AFC North: Bernie Kosar

Bernie Kosar hit all the high notes with the community in a statement he released saying he wanted back on the Cleveland Browns' preseason broadcast team.

He also took the decision to another level by saying he was taken off the preseason broadcasts because of his slurred speech impairment, which is “a direct result of the many concussions I received while playing in the NFL.”

That simple sentence fragment on the decision by the Browns and WKYC-Channel 3 had to raise the eyebrows of many, including concussion attorneys, the NFL and the team. Because Kosar is now saying that concussions led to problems that are keeping him from staying in a job.

Serious stuff.

And well beyond the decision to remove Kosar, though that alone caused some ripples in Cleveland and among fans -- a reaction that should surprise absolutely no one.

The decision no doubt can be attributed in part to the combination of Kosar making some harmless but critical statements of the Rams in 2013 -- which angered coach Jeff Fisher and the outrage police -- and a DUI that Kosar received in October of 2013. (He pled not guilty.)

The team could be thinking if there is an issue, then perhaps the next mistake Kosar makes on the air could be more serious.

But in sacking Kosar and bringing in Solomon Wilcots, the team did not really recognize the local audience. Instead of adding an ex-Brown who connects to the community, the team went the “national” route when another ex-player might have eased the sting.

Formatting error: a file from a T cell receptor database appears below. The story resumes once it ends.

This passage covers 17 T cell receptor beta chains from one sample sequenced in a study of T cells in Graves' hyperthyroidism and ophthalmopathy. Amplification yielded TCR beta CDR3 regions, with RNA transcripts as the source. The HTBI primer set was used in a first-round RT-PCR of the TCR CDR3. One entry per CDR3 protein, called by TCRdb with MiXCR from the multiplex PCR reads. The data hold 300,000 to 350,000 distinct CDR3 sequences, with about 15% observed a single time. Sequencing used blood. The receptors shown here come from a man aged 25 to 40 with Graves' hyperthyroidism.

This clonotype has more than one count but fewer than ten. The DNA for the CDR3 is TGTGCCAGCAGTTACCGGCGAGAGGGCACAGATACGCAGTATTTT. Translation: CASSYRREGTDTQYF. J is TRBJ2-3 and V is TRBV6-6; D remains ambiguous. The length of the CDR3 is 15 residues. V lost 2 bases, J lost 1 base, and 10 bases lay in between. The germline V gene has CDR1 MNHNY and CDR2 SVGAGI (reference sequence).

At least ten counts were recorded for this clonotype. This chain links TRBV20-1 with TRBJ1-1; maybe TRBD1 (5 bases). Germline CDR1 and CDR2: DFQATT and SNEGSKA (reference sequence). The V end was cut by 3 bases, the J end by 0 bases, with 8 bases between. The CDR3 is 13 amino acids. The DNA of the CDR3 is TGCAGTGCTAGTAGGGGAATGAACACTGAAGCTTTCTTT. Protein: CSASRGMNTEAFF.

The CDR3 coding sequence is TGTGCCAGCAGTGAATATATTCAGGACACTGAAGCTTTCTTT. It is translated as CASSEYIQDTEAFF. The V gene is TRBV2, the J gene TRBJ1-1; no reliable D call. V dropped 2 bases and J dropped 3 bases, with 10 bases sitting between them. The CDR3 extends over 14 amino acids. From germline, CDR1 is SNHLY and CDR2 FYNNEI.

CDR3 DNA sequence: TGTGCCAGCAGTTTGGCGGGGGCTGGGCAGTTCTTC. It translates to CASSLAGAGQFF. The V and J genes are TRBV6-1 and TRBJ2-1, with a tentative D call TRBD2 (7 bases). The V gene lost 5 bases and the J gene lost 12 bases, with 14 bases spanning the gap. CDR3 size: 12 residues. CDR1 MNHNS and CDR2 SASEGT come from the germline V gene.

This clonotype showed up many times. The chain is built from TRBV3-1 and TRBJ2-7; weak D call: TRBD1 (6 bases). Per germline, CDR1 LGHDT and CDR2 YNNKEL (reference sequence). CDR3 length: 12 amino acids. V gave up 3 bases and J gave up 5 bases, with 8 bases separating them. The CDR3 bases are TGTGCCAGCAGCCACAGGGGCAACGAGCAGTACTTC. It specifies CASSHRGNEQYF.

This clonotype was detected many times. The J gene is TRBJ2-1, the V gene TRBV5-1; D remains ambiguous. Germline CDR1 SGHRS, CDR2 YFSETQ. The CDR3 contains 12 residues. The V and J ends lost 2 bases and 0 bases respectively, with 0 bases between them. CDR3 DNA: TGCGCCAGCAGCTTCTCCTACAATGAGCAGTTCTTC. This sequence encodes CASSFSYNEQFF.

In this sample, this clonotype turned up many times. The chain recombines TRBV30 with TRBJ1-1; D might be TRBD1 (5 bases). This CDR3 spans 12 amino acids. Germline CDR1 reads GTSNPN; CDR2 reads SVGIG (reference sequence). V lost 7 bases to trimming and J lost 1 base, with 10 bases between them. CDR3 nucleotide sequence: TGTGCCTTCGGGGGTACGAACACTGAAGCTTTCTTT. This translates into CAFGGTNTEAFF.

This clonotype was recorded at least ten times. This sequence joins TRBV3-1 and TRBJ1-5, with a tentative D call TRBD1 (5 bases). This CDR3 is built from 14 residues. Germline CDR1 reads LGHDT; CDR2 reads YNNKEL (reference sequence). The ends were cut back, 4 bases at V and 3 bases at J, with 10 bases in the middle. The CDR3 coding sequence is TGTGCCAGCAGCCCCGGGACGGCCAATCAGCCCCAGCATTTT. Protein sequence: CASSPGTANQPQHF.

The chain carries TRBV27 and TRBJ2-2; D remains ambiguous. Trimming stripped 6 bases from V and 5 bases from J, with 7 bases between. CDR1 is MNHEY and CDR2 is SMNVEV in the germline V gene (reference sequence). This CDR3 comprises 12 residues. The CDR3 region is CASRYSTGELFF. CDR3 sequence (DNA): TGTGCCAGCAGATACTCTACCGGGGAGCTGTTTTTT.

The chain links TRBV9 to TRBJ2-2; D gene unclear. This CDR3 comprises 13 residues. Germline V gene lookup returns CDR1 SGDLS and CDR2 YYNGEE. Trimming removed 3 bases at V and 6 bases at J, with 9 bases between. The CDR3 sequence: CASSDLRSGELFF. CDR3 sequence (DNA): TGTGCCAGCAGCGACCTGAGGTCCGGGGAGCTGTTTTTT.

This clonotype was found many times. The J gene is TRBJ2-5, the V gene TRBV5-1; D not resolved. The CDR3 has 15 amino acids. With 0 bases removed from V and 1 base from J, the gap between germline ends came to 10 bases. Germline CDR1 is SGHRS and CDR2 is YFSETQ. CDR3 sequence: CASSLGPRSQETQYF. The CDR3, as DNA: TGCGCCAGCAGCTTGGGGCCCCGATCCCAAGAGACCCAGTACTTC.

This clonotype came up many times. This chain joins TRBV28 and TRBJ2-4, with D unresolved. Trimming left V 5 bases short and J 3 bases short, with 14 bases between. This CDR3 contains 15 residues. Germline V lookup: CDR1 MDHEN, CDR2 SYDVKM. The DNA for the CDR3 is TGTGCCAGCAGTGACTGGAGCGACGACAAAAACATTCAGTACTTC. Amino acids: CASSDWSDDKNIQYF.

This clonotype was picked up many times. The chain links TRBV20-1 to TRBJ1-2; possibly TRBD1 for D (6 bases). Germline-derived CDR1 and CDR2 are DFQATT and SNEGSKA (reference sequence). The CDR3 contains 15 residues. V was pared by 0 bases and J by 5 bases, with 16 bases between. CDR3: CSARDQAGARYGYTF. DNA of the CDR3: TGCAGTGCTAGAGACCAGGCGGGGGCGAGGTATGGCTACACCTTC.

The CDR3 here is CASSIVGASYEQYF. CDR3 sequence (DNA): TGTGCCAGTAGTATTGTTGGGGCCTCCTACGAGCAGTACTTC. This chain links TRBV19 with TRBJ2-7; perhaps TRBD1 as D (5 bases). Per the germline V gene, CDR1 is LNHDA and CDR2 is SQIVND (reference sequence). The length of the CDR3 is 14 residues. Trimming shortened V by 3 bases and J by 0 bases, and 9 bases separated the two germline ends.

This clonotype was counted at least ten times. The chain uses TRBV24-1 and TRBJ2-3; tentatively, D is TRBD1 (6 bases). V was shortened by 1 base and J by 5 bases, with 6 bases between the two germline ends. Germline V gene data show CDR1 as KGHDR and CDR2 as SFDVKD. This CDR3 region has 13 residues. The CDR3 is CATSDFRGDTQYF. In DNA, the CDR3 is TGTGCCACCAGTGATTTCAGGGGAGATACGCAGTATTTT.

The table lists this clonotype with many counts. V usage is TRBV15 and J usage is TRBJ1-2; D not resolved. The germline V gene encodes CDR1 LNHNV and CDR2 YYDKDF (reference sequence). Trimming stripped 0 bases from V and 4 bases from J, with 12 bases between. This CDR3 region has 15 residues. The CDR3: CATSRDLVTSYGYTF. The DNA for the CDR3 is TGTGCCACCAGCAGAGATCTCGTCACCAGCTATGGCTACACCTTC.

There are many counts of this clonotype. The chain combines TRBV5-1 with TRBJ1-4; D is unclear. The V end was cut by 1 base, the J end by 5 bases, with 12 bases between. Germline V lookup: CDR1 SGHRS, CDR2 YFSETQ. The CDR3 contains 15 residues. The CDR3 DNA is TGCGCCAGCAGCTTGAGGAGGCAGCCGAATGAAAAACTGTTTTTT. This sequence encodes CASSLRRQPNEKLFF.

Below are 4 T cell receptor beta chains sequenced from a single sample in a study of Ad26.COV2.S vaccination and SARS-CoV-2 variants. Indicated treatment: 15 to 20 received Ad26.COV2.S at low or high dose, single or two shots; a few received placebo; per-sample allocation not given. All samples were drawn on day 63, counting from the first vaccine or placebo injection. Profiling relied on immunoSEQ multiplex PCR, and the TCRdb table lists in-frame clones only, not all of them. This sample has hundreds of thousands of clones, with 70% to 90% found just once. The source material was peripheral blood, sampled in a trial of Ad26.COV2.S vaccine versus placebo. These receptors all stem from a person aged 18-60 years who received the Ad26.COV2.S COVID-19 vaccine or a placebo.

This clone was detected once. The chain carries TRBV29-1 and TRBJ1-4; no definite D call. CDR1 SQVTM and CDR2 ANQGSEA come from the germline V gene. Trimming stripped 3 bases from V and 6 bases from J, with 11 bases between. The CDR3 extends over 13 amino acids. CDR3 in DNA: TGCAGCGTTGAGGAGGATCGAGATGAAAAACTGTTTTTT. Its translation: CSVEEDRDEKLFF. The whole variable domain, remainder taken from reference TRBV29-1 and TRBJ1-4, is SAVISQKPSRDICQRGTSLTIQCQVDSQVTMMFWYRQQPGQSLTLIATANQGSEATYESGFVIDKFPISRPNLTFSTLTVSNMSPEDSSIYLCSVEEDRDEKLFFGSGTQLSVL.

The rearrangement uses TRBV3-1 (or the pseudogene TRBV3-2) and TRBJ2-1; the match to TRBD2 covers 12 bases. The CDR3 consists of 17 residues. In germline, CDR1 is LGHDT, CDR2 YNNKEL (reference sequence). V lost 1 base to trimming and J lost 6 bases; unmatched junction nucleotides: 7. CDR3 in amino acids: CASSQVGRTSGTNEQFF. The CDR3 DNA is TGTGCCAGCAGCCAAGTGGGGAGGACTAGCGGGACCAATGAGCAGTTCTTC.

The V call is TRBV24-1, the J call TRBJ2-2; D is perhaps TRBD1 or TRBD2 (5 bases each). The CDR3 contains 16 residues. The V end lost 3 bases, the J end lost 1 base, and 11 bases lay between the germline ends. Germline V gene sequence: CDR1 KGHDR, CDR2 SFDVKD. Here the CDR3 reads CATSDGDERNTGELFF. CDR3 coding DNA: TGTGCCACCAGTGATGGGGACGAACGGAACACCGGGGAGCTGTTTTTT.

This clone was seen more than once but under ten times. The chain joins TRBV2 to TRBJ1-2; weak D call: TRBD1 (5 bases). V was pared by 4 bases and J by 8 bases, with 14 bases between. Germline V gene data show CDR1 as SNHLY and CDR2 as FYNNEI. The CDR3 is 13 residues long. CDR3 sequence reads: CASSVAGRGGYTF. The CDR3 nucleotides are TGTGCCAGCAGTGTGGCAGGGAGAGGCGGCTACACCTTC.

Browns fans enjoyed having Kosar on the broadcast, for his acumen and his insight into the game. Kosar was adept at breaking down a play before the play, and explaining what went right and what went wrong. Fans also liked him because of who he is; Kosar’s popularity in Cleveland remains strong.

Kosar played right into that popularity with his statement, which in part read:

“I believe that this decision stems from my slurred speech impairment, which is a direct result of the many concussions I received while playing in the NFL. This is very unfortunate, as I believe my football acumen and ability to describe what is happening on the field, has been well received by Cleveland Browns fans. I love to put the personal touch, the pride in the Browns, and the pride in our Cleveland community into the broadcast.”

He added that “I still bleed Brown and Orange.”

Call it Kosar’s version of a two-handed backhand down the line.

The response from the TV station was that there was no going back, the decision was made, and it was made because as the Browns change the broadcast should change.